Reason 4: Become a researcher

If you’re interested in a career in high-level public health research, you will probably need a PhD in public health. The MPH offers a gateway to that doctoral degree. Many PhD programs in the field prefer applicants with an MPH, even when it’s not a requirement.

Some research-focused MPH programs exist, although they are not common; nearly all MPH programs offer research opportunities, however. MPH graduates contemplating further education can also pursue a Doctor of Public Health (DrPH). While the DrPH is primarily a professional degree, it can lead to research-driven careers.

Reason 5: Earn more

According to Payscale, professionals with a bachelor’s in public health earn an average salary of $60,000 per year while those with a master’s make $67,000 annually. On its face, this isn’t a great return on investment for a master’s degree. In reality, however, what you earn depends strongly on your career path.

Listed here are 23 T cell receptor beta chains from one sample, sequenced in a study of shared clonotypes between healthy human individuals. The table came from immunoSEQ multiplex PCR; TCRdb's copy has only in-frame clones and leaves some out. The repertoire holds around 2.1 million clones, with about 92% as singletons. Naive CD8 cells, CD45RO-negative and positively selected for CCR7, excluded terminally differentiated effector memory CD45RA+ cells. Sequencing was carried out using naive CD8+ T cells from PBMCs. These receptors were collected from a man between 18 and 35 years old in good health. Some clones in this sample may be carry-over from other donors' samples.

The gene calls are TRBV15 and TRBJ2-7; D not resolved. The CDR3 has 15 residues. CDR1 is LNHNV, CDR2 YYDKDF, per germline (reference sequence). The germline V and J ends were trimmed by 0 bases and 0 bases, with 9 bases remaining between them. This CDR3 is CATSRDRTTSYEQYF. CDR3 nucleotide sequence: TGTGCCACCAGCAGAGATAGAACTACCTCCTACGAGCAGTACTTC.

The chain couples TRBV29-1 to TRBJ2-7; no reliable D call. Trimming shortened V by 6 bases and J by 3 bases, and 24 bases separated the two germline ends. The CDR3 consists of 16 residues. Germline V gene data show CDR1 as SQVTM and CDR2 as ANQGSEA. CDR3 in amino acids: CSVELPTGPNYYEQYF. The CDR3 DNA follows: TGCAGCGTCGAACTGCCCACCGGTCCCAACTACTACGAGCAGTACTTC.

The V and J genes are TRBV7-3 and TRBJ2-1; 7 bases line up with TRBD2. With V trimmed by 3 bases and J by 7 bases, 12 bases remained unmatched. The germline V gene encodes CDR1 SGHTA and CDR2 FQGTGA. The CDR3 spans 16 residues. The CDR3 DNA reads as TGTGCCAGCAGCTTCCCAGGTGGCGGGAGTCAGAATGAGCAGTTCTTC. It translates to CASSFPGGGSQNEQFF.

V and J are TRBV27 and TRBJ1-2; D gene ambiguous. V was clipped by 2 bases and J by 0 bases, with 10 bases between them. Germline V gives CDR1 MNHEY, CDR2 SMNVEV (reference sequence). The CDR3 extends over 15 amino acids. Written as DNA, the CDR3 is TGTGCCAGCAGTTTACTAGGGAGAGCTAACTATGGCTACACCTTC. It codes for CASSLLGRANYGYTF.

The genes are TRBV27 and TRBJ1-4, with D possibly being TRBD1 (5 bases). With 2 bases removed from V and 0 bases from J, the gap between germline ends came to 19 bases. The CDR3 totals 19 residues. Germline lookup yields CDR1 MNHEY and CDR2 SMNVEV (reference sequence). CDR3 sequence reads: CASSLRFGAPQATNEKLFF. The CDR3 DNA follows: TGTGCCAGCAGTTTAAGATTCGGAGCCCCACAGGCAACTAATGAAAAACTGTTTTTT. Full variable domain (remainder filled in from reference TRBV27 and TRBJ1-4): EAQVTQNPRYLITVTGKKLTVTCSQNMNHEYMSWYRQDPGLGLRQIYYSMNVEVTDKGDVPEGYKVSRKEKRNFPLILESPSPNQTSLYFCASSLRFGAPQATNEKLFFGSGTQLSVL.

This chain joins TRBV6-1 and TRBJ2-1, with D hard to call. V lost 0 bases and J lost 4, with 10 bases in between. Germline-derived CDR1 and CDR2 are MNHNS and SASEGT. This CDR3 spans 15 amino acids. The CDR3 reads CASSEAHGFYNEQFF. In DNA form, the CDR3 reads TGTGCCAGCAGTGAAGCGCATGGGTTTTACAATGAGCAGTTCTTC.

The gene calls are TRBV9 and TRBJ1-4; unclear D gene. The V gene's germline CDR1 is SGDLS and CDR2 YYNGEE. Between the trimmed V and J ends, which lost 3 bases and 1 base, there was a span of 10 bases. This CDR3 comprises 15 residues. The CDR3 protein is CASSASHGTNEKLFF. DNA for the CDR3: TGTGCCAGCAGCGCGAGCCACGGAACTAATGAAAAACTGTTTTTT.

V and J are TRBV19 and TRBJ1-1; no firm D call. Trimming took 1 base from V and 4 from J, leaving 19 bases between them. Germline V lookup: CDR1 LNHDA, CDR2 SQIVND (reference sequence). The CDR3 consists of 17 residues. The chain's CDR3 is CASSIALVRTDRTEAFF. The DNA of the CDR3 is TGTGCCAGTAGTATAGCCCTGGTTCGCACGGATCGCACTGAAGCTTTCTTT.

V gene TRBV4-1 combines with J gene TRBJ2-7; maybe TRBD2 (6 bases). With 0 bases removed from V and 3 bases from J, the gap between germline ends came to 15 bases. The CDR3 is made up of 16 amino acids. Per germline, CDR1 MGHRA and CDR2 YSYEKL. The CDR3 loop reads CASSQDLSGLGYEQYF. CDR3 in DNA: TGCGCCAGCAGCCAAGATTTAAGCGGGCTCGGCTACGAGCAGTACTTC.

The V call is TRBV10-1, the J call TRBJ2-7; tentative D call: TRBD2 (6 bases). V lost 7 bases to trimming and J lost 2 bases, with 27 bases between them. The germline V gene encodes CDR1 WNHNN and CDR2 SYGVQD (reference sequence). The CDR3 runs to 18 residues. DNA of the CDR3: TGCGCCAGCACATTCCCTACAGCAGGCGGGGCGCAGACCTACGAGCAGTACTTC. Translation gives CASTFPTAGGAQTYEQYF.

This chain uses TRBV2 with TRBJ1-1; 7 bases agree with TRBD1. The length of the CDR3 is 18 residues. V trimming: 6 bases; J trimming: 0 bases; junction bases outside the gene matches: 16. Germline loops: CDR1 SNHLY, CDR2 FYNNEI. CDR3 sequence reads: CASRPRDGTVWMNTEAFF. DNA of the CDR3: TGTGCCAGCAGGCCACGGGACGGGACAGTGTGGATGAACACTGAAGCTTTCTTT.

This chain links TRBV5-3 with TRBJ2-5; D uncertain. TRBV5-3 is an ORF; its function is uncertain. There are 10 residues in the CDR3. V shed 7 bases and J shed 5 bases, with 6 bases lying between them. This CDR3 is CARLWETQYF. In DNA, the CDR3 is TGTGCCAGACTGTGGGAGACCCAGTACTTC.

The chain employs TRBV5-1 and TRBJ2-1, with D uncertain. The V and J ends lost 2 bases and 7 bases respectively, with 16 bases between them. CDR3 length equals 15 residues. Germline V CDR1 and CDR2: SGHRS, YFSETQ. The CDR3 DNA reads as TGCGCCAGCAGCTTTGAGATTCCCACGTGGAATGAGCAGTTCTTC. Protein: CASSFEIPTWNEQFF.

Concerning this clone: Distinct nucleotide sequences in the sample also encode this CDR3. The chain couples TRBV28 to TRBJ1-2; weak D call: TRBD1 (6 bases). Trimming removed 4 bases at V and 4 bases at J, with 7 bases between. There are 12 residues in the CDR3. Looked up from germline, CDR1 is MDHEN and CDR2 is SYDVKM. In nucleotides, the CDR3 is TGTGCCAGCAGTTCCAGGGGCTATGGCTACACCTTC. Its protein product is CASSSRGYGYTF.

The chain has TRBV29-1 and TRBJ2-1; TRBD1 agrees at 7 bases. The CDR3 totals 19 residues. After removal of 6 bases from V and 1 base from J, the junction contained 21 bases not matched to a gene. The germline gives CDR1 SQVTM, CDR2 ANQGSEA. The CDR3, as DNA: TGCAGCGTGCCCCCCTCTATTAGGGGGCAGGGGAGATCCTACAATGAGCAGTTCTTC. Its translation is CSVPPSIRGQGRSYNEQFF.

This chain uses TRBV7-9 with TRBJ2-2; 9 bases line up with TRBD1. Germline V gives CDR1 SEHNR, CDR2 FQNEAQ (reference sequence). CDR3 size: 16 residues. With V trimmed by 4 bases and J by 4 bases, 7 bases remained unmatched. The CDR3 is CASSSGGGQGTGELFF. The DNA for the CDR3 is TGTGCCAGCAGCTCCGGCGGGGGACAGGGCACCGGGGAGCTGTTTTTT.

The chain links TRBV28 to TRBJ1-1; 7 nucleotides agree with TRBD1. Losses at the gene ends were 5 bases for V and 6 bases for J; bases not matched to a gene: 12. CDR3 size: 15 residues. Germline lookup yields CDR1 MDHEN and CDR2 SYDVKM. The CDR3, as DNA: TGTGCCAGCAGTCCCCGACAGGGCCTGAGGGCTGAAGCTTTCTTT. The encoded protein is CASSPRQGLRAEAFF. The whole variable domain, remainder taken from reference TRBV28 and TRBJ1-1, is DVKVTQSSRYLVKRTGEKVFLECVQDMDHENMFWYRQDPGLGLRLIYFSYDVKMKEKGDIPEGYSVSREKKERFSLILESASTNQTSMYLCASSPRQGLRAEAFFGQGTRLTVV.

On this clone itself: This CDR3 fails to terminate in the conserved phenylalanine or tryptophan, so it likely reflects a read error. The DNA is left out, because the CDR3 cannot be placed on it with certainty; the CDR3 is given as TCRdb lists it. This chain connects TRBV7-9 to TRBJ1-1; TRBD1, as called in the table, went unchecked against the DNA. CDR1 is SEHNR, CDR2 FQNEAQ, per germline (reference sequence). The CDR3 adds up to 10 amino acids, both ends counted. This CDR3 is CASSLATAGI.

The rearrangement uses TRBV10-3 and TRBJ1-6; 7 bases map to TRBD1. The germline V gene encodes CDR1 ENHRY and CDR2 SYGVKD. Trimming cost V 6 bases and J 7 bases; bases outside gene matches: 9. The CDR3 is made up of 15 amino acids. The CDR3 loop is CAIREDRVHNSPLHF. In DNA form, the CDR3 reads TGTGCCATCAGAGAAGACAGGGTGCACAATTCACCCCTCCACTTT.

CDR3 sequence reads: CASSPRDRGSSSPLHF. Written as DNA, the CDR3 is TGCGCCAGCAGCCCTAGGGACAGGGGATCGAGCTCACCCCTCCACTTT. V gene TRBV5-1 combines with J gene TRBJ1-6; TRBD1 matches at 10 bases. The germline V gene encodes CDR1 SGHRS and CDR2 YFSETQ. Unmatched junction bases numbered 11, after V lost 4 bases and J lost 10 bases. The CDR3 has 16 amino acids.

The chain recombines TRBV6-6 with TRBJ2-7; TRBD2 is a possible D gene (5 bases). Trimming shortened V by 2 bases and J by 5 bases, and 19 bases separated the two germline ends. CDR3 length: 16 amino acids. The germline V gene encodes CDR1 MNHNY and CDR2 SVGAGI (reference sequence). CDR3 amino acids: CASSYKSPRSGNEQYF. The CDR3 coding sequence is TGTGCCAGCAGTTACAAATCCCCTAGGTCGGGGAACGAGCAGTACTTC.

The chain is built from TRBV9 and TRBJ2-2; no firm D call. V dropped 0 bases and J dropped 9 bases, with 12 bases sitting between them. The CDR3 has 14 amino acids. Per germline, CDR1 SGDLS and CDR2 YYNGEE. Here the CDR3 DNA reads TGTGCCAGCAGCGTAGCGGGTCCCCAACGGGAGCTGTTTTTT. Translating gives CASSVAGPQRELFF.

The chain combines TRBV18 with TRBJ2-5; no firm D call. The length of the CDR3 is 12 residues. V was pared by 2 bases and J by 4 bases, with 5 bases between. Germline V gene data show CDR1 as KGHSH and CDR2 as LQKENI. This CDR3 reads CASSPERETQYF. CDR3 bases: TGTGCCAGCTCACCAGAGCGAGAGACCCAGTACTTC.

Top-end MPH jobs often require an advanced degree and boast fantastic returns on investment. For instance, a research epidemiologist earns close to $100,000 annually. Top public health lobbyists can earn hundreds of thousands of dollars per year. A doctor with an MPH can become a hospital CEO, and (sometimes) earn millions.

Reason 6: Network with professors and students

Networking is an essential career advancement tool, even in public health. MPH programs offer access to other students and professors. The bonds you form during a program can advance and even change your career trajectory.

Reason 7: Improve your medical school application